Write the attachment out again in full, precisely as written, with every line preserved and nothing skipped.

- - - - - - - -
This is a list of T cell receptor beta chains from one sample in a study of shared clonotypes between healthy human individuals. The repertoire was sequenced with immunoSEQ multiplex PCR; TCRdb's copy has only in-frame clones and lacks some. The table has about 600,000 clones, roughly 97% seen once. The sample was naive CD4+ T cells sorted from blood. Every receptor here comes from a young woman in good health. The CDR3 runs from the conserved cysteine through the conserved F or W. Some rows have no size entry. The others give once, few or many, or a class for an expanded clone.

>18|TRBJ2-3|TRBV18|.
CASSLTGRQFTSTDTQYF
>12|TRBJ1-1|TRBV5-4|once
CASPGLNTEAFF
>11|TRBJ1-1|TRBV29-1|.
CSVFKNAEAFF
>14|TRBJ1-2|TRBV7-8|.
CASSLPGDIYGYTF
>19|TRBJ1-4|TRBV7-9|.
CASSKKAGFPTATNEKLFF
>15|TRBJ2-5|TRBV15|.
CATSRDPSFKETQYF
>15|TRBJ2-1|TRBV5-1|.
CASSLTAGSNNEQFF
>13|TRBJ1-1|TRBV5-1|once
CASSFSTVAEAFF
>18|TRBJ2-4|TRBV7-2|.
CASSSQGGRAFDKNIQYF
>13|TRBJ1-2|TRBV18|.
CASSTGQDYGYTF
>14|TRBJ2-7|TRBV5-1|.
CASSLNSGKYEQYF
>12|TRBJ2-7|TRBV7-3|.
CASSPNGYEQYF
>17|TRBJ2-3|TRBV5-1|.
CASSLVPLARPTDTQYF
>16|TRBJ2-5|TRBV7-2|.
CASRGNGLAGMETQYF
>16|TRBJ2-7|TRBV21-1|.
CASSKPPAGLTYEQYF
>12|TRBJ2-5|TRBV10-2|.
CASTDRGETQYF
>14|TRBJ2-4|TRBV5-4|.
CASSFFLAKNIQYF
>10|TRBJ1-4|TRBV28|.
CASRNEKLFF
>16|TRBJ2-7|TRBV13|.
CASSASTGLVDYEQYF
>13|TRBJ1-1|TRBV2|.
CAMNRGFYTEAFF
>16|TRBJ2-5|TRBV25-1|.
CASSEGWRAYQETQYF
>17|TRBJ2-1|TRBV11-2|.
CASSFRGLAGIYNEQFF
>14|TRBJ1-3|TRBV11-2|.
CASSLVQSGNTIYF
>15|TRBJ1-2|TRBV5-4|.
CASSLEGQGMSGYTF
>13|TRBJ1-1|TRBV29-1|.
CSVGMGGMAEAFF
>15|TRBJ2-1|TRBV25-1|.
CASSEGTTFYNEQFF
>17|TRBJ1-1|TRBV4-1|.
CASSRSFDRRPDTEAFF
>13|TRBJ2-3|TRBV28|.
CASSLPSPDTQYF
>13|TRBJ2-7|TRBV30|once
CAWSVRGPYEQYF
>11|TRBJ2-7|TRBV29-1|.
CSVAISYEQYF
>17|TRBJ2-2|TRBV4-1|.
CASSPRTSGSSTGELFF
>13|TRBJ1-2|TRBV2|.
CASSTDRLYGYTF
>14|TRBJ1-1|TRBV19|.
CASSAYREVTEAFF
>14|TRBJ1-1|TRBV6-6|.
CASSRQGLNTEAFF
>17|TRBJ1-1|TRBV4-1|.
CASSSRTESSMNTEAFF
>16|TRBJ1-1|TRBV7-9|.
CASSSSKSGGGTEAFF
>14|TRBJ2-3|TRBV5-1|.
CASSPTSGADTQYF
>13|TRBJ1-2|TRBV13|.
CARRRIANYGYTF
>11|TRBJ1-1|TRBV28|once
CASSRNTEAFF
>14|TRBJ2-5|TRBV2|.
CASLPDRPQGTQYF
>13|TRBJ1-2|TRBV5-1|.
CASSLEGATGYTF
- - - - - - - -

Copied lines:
This is a list of T cell receptor beta chains from one sample in a study of shared clonotypes between healthy human individuals. The repertoire was sequenced with immunoSEQ multiplex PCR; TCRdb's copy has only in-frame clones and lacks some. The table has about 600,000 clones, roughly 97% seen once. The sample was naive CD4+ T cells sorted from blood. Every receptor here comes from a young woman in good health. The CDR3 runs from the conserved cysteine through the conserved F or W. Some rows have no size entry. The others give once, few or many, or a class for an expanded clone.

>18|TRBJ2-3|TRBV18|.
CASSLTGRQFTSTDTQYF
>12|TRBJ1-1|TRBV5-4|once
CASPGLNTEAFF
>11|TRBJ1-1|TRBV29-1|.
CSVFKNAEAFF
>14|TRBJ1-2|TRBV7-8|.
CASSLPGDIYGYTF
>19|TRBJ1-4|TRBV7-9|.
CASSKKAGFPTATNEKLFF
>15|TRBJ2-5|TRBV15|.
CATSRDPSFKETQYF
>15|TRBJ2-1|TRBV5-1|.
CASSLTAGSNNEQFF
>13|TRBJ1-1|TRBV5-1|once
CASSFSTVAEAFF
>18|TRBJ2-4|TRBV7-2|.
CASSSQGGRAFDKNIQYF
>13|TRBJ1-2|TRBV18|.
CASSTGQDYGYTF
>14|TRBJ2-7|TRBV5-1|.
CASSLNSGKYEQYF
>12|TRBJ2-7|TRBV7-3|.
CASSPNGYEQYF
>17|TRBJ2-3|TRBV5-1|.
CASSLVPLARPTDTQYF
>16|TRBJ2-5|TRBV7-2|.
CASRGNGLAGMETQYF
>16|TRBJ2-7|TRBV21-1|.
CASSKPPAGLTYEQYF
>12|TRBJ2-5|TRBV10-2|.
CASTDRGETQYF
>14|TRBJ2-4|TRBV5-4|.
CASSFFLAKNIQYF
>10|TRBJ1-4|TRBV28|.
CASRNEKLFF
>16|TRBJ2-7|TRBV13|.
CASSASTGLVDYEQYF
>13|TRBJ1-1|TRBV2|.
CAMNRGFYTEAFF
>16|TRBJ2-5|TRBV25-1|.
CASSEGWRAYQETQYF
>17|TRBJ2-1|TRBV11-2|.
CASSFRGLAGIYNEQFF
>14|TRBJ1-3|TRBV11-2|.
CASSLVQSGNTIYF
>15|TRBJ1-2|TRBV5-4|.
CASSLEGQGMSGYTF
>13|TRBJ1-1|TRBV29-1|.
CSVGMGGMAEAFF
>15|TRBJ2-1|TRBV25-1|.
CASSEGTTFYNEQFF
>17|TRBJ1-1|TRBV4-1|.
CASSRSFDRRPDTEAFF
>13|TRBJ2-3|TRBV28|.
CASSLPSPDTQYF
>13|TRBJ2-7|TRBV30|once
CAWSVRGPYEQYF
>11|TRBJ2-7|TRBV29-1|.
CSVAISYEQYF
>17|TRBJ2-2|TRBV4-1|.
CASSPRTSGSSTGELFF
>13|TRBJ1-2|TRBV2|.
CASSTDRLYGYTF
>14|TRBJ1-1|TRBV19|.
CASSAYREVTEAFF
>14|TRBJ1-1|TRBV6-6|.
CASSRQGLNTEAFF
>17|TRBJ1-1|TRBV4-1|.
CASSSRTESSMNTEAFF
>16|TRBJ1-1|TRBV7-9|.
CASSSSKSGGGTEAFF
>14|TRBJ2-3|TRBV5-1|.
CASSPTSGADTQYF
>13|TRBJ1-2|TRBV13|.
CARRRIANYGYTF
>11|TRBJ1-1|TRBV28|once
CASSRNTEAFF
>14|TRBJ2-5|TRBV2|.
CASLPDRPQGTQYF
>13|TRBJ1-2|TRBV5-1|.
CASSLEGATGYTF